[This is a series of posts I wrote for novice lifters I coach, but the information here applies to everyone. If you want to start at the beginning, go to Part 1: Recovering From Workouts and then read Part 2: Why Resting Between Sets Is Important -Dave]
I’ll start here by saying that full-body movements are the best things we can do as our major exercises. They are the best because they involve the greatest number of muscle groups, and that means we can get stronger with fewer exercises. They also mimic the ways we are likely to need our strength in the real world. So, we squat instead of leg pressing, as the former involves the legs, hips, back, and even arms, while the latter is mosly just the thighs and (to a lesser extent) calves.
Let’s understand up front that there are a lot of reasons to do exercises that are less optimal. Folks with physical limitations that prevent them from squatting, such as a hip injury or disability for example, might benefit from a leg press machine that allows them to get some lower body work without putting themselves at risk of injury. So there is nothing wrong with exercises that isolate muscle groups a bit. Those have their place (and we’ll talk about that, below). But given a choice, we’ll always opt for full body movements.
Full body movements are the core then. For us as lifters, our core of movements are: squats, deadlifts, bench presses, overhead presses, and various exercises that help us build strength towards a chin-up or pull-up (these latter include ring rows, jumping chin-ups, and even biceps curls).
Once we have done full-body exercises that allow us to push and pull in a variety of planes of movement, we turn our eyes towards assistance exercises. These are more isolated movements (generally speaking, although planks are a full-body assistance exercise for sure). Another term I use interchangeably with “assistance exercises” is “accessory work.” That’s because these exercises are not the main focus of our sessions. They are intended to complement the “big lifts” of each training session.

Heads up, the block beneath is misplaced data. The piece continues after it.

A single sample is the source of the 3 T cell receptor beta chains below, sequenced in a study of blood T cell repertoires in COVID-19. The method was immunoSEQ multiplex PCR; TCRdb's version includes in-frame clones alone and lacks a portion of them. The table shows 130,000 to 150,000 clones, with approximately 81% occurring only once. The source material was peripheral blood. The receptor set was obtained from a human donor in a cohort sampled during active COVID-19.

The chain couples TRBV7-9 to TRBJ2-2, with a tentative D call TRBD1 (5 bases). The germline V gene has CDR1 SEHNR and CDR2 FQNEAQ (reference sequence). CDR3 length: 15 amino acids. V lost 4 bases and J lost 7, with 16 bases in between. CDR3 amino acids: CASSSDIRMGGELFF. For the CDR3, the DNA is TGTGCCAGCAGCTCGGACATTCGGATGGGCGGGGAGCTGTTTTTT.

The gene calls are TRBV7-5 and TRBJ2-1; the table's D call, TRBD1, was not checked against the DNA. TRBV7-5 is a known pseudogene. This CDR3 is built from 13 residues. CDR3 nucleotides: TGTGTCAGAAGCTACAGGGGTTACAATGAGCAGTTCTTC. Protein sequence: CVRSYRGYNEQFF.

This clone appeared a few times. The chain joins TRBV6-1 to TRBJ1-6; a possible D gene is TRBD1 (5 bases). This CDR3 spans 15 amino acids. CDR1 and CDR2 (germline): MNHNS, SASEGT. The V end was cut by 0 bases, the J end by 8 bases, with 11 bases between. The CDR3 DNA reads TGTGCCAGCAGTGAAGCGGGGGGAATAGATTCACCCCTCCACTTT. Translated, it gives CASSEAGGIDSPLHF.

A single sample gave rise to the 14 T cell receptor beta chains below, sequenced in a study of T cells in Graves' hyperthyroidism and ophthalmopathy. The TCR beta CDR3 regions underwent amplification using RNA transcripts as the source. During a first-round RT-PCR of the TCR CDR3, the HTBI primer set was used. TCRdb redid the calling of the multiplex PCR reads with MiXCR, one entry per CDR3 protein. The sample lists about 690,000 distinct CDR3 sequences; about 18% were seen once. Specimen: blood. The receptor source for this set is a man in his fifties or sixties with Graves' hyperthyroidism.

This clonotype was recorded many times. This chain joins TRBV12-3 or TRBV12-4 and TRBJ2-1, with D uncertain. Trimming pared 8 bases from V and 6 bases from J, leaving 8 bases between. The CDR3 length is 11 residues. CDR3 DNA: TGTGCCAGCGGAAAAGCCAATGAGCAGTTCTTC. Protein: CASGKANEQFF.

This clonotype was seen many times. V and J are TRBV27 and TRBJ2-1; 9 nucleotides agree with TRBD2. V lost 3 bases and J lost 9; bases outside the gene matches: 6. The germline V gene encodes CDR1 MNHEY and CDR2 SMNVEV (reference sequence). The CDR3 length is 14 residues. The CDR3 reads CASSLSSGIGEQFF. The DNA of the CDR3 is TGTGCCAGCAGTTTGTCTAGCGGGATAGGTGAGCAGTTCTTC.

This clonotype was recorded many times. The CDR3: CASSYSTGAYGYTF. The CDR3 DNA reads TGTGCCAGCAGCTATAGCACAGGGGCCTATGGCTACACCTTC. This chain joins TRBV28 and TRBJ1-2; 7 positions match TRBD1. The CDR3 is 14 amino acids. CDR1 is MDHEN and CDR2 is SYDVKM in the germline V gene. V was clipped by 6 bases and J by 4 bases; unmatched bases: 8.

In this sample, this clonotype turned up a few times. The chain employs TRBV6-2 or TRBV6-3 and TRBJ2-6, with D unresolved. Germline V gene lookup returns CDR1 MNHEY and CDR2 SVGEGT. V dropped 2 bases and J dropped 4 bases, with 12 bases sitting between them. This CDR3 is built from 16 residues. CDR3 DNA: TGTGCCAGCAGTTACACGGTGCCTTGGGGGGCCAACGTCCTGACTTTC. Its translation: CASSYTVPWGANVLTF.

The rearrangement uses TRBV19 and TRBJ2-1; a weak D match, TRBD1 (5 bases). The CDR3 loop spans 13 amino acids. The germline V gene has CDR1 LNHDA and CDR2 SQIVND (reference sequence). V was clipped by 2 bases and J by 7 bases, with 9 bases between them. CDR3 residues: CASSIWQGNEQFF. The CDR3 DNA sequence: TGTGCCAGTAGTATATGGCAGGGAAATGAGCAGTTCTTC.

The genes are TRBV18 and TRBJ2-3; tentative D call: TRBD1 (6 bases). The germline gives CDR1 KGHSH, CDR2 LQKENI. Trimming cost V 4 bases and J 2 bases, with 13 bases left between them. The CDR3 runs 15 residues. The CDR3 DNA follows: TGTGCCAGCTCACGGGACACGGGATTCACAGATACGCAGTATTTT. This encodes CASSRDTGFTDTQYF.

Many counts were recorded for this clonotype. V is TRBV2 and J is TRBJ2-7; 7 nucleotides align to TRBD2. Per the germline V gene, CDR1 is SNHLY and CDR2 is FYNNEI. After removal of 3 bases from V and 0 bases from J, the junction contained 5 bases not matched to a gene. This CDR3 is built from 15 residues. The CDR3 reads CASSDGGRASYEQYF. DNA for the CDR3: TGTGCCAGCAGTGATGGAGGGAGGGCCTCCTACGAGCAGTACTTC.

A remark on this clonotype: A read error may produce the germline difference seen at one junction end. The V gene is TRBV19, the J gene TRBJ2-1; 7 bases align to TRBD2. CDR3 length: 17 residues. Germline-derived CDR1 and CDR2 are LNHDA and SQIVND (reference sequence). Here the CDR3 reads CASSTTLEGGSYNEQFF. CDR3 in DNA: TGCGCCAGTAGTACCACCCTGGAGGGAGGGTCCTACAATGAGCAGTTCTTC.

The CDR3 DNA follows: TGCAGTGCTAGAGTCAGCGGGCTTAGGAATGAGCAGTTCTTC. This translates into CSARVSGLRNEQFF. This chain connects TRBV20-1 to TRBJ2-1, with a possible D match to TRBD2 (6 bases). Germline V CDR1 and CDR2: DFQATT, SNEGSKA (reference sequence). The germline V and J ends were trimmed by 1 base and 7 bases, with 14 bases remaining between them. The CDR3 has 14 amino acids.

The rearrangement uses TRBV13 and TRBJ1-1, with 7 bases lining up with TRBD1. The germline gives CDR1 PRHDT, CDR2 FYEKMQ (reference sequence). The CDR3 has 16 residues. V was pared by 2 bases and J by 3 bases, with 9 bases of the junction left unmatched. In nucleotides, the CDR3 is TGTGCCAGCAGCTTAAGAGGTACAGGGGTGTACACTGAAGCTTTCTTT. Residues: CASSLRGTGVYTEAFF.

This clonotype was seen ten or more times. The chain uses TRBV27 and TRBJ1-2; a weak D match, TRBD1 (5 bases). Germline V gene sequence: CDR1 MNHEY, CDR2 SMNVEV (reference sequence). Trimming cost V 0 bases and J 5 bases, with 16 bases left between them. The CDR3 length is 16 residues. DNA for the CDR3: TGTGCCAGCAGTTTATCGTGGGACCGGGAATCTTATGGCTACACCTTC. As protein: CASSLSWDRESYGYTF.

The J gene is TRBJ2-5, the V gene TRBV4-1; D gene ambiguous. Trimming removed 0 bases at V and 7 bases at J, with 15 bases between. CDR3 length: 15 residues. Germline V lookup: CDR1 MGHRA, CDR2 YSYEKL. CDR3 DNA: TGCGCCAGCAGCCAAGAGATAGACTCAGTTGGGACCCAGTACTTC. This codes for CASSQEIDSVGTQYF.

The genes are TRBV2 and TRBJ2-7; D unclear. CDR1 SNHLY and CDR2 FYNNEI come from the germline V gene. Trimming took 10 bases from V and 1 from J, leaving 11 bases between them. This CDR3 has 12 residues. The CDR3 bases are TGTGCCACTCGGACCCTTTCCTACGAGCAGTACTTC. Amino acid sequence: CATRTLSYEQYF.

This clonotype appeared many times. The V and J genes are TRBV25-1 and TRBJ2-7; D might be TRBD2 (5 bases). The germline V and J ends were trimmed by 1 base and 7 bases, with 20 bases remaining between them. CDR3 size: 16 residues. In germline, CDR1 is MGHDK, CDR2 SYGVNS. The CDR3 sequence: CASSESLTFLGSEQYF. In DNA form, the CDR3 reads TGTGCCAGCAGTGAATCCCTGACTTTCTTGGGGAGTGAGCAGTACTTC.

The specific goal of these exercises in each of your program is to increase strength (and muscle mass) in a specific set of muscles that are either weak in you specifically, or in the general population of folks new to lifting. As an example, we do barbell rows to strengthen muscles in our mid and upper backs (the latisssimus dorsi, or “lats,” the rhomboids in between the shoulder blades, etc.). This is because most people have weak rhomboids and non-existent lat development, but both of those muscles are essential to holding our backs in a good, tight, neutral position for squats, deadlifts, bench press, and overhead press.
For me as a lifter, I have a very strong posterior chain overall, but in the past I found that my hamstrings were a weak spot. Thus, I did exercises to strengthen them, and bring them into line with the strength in my back and glutes; this had a direct effect on improving my deadlift.
So each of the assistance exercises I have you doing are tailored to specific areas of weakness:
– Planks and plank variations: core strength (everyone’s core is weaker than they think it is)
– Curls (dumbbell, kettlebell, or barbell): Biceps and forearm strength
– Farmer’s Walks: grip strength, shoulder strength, mid-back strength
…and so on. Let me know if you want to understand the reasoning behind a specific exercise, and I’ll provide it!